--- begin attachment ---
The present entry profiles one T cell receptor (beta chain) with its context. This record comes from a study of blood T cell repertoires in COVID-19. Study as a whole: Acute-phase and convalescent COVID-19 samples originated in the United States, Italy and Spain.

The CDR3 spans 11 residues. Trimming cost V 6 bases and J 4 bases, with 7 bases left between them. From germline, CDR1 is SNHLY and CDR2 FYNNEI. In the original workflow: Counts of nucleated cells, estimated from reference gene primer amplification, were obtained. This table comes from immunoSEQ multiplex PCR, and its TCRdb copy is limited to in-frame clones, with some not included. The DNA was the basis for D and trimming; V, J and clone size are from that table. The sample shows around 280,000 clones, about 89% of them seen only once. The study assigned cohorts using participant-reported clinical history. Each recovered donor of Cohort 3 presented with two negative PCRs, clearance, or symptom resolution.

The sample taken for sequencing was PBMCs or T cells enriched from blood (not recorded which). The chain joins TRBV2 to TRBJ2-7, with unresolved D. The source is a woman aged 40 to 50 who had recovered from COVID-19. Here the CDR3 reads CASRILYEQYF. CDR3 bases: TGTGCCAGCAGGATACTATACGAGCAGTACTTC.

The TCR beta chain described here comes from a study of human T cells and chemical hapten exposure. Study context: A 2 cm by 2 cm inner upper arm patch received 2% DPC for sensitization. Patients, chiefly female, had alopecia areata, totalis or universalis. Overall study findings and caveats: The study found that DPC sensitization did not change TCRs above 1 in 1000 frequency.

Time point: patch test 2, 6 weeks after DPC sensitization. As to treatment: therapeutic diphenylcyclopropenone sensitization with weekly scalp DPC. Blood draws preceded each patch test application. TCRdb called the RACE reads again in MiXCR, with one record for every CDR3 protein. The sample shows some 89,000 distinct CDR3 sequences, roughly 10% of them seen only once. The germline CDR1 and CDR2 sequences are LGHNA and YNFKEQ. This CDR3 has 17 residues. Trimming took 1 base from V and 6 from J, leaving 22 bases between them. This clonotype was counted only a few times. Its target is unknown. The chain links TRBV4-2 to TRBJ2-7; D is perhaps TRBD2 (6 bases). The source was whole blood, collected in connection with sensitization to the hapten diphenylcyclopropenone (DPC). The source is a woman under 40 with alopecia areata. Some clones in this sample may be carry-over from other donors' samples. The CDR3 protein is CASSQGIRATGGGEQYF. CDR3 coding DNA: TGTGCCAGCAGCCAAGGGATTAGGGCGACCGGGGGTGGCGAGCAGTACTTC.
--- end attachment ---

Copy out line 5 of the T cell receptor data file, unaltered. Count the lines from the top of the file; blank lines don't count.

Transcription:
Time point: patch test 2, 6 weeks after DPC sensitization. As to treatment: therapeutic diphenylcyclopropenone sensitization with weekly scalp DPC. Blood draws preceded each patch test application. TCRdb called the RACE reads again in MiXCR, with one record for every CDR3 protein. The sample shows some 89,000 distinct CDR3 sequences, roughly 10% of them seen only once. The germline CDR1 and CDR2 sequences are LGHNA and YNFKEQ. This CDR3 has 17 residues. Trimming took 1 base from V and 6 from J, leaving 22 bases between them. This clonotype was counted only a few times. Its target is unknown. The chain links TRBV4-2 to TRBJ2-7; D is perhaps TRBD2 (6 bases). The source was whole blood, collected in connection with sensitization to the hapten diphenylcyclopropenone (DPC). The source is a woman under 40 with alopecia areata. Some clones in this sample may be carry-over from other donors' samples. The CDR3 protein is CASSQGIRATGGGEQYF. CDR3 coding DNA: TGTGCCAGCAGCCAAGGGATTAGGGCGACCGGGGGTGGCGAGCAGTACTTC.